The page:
Oct 13, 2022 - Health

Minority patients with diabetes likelier to advance to kidney disease

A chart showing racial disparities in diagnoses of chronic kidney disease for diabetes patients.

Incidence rate ratios for chronic kidney disease (CKD) among 654,459 patients in the Providence and UCLA health systems with diabetes between 2015 and 2020. Dashed line represents the incidence rate ratio among white patients. Chart: Tuttle et al. "Incidence of Chronic Kidney Disease among Adults with Diabetes, 2015-2020" in The New England Journal of Medicine.

Despite recent progress, there's still a high incidence of chronic kidney disease among adults with diabetes, particularly in minority communities, a new analysis in the New England Journal of Medicine finds.

Driving the news: The review of more than 650,000 patient records found that Native Hawaiian, Pacific Islander, Black, Native American and Hispanic patients with diabetes had disproportionately higher rates of chronic kidney disease than white patients.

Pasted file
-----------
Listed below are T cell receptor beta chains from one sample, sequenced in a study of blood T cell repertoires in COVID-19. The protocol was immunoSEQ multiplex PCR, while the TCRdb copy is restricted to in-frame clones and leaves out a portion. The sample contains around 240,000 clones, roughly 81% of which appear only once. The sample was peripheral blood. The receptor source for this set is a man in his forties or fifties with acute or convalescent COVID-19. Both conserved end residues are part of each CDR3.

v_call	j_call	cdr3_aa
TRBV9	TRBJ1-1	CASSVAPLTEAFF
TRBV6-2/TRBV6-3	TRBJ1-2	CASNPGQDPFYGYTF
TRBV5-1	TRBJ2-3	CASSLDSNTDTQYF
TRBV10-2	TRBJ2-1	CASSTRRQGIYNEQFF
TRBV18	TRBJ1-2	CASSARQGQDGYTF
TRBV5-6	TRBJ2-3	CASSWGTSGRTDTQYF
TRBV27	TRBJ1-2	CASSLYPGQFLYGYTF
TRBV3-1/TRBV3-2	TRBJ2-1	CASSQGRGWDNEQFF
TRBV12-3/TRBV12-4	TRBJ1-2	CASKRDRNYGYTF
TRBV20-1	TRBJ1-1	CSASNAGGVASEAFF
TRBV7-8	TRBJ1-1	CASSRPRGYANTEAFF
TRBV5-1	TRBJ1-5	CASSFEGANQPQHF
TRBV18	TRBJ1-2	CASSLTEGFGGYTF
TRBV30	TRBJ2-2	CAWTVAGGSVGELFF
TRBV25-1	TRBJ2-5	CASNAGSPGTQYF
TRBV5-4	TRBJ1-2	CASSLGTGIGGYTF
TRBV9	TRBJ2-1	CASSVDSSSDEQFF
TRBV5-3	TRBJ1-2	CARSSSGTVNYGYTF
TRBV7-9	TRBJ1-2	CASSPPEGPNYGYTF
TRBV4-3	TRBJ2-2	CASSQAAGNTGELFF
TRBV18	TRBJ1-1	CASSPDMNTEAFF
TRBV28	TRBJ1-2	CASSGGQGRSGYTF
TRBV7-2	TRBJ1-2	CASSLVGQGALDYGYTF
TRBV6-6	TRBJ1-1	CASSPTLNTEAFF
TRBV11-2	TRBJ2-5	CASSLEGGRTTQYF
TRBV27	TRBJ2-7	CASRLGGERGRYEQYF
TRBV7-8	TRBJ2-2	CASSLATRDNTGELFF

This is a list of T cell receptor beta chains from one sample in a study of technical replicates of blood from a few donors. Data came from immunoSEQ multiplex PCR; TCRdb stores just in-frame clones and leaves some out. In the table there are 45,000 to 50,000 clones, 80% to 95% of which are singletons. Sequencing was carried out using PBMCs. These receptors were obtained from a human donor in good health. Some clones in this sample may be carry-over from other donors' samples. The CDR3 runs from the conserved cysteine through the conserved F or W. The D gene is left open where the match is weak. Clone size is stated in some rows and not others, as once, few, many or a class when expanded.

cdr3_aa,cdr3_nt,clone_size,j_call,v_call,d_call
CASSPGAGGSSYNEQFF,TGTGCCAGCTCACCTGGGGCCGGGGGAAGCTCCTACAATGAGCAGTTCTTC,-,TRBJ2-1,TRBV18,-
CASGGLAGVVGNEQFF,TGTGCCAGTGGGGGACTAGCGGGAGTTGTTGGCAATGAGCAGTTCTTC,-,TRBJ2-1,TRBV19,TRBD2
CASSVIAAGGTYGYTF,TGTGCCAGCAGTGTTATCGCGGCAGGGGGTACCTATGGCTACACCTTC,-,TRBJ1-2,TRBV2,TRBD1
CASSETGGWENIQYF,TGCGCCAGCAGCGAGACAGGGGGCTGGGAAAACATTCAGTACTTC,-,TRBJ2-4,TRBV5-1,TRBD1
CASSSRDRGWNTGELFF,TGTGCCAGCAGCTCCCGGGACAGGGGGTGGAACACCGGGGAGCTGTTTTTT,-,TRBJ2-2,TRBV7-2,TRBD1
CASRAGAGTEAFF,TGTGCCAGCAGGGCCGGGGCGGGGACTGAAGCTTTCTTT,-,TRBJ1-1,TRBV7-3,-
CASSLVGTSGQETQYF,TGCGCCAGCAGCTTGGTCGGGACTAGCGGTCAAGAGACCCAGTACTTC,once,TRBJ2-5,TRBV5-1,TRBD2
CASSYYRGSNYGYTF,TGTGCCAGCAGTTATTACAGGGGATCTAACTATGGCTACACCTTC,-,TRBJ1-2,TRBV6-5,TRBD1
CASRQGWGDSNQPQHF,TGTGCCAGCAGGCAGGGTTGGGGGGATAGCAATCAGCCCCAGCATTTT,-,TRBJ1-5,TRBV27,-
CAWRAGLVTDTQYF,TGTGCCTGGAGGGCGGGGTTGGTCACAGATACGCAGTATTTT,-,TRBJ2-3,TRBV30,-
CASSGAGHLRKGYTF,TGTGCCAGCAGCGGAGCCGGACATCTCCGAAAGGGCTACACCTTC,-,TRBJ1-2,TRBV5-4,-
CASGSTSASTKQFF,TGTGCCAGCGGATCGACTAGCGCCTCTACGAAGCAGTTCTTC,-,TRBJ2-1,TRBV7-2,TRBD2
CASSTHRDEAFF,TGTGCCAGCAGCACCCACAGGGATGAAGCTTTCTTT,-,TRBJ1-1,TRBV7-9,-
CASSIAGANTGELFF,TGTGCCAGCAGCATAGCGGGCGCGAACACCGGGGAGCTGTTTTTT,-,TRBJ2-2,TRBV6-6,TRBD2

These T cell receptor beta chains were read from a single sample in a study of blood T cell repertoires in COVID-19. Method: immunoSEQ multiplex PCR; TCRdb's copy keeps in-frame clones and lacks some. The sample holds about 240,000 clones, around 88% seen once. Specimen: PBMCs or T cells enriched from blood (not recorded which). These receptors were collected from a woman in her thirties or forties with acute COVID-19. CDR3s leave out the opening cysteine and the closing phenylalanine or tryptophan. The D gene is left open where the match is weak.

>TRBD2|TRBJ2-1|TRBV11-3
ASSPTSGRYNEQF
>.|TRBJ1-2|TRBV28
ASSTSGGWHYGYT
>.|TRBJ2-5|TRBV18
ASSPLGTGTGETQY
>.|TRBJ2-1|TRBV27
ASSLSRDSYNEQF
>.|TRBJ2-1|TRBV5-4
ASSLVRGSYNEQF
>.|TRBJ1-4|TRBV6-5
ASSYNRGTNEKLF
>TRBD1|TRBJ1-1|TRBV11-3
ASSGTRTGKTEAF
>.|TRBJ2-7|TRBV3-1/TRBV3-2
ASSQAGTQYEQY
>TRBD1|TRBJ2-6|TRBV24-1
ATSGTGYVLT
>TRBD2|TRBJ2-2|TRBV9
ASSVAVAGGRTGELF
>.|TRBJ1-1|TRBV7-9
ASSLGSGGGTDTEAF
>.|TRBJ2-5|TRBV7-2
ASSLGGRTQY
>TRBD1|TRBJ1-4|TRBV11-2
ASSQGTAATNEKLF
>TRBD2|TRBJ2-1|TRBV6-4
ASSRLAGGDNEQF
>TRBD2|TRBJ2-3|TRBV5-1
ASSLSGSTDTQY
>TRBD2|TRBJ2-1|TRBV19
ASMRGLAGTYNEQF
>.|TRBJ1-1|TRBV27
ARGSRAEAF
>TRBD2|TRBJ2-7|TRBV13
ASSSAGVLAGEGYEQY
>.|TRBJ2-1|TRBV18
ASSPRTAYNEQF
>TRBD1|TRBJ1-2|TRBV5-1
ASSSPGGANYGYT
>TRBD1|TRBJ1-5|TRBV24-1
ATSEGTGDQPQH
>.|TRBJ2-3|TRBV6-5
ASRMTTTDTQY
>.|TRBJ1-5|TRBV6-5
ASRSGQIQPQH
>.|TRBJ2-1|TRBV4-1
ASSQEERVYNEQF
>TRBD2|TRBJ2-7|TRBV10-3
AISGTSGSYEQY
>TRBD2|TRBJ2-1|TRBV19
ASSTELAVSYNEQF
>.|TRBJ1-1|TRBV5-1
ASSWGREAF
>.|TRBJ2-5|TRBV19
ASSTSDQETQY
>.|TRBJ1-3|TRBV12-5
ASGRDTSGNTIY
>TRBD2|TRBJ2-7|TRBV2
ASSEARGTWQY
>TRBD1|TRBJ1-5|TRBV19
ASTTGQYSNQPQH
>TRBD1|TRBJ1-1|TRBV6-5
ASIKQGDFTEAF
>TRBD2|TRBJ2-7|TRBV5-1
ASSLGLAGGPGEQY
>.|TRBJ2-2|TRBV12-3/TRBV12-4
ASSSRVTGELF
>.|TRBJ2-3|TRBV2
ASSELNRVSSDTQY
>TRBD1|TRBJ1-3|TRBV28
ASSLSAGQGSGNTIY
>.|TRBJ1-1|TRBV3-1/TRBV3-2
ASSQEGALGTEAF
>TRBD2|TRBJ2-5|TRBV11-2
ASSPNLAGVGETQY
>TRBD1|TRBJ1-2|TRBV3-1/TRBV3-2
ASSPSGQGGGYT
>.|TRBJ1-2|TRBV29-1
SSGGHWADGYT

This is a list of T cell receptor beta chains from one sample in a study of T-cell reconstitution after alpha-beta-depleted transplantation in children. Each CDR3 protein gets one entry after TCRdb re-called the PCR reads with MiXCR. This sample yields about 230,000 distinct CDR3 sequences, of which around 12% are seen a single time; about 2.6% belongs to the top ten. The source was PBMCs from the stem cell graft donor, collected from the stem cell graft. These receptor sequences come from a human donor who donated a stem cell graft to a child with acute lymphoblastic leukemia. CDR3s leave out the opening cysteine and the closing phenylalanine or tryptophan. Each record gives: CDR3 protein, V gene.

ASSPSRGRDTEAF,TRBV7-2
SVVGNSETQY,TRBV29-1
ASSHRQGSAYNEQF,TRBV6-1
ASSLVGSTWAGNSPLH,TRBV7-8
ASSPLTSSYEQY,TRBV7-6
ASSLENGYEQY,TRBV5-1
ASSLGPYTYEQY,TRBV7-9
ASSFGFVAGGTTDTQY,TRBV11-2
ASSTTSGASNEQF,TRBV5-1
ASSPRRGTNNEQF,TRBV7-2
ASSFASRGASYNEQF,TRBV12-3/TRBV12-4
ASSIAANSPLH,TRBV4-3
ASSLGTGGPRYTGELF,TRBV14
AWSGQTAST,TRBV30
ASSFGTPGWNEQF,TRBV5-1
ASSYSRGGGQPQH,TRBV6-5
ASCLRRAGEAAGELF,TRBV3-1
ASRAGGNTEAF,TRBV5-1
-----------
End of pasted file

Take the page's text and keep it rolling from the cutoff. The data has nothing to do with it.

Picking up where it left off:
• Diabetes is the leading cause of kidney failure and resulting transplants or dialysis in the U.S., and the number of new diabetes patients is projected to increase in the coming decades.

Zoom in: Researchers examined electronic health records from Providence and UCLA patients from 2015 to 2020 to see how many with diabetes clinically progressed to chronic kidney disease.

  • Rates were 60% higher in Pacific Islanders and Native Hawaiians than whites; 40% higher in Blacks; 33% higher in American Indians and 25% higher in Hispanic people.
  • Less than 10% of patients who had early-stage kidney disease were aware of it, lead author Katherine Tuttle told Axios.
  • This means that annual testing is falling by the wayside, Tuttle said, which delays the beginning of treatment.
  • "We could prevent many deaths, and among the living, keep people healthy, but if we're not identifying the patients, we can't keep people healthy," Tuttle said.

Yes, but: The rate of chronic kidney disease in diabetes patients in the general population did decline between 2015-2016 to 2019-2020 time period, from 8% to 6.4%.

  • However, Tuttle said this trend will very likely reverse if projections of increasing diabetes cases nationally materialize.
  • "It's important, serious and treatable," she added.
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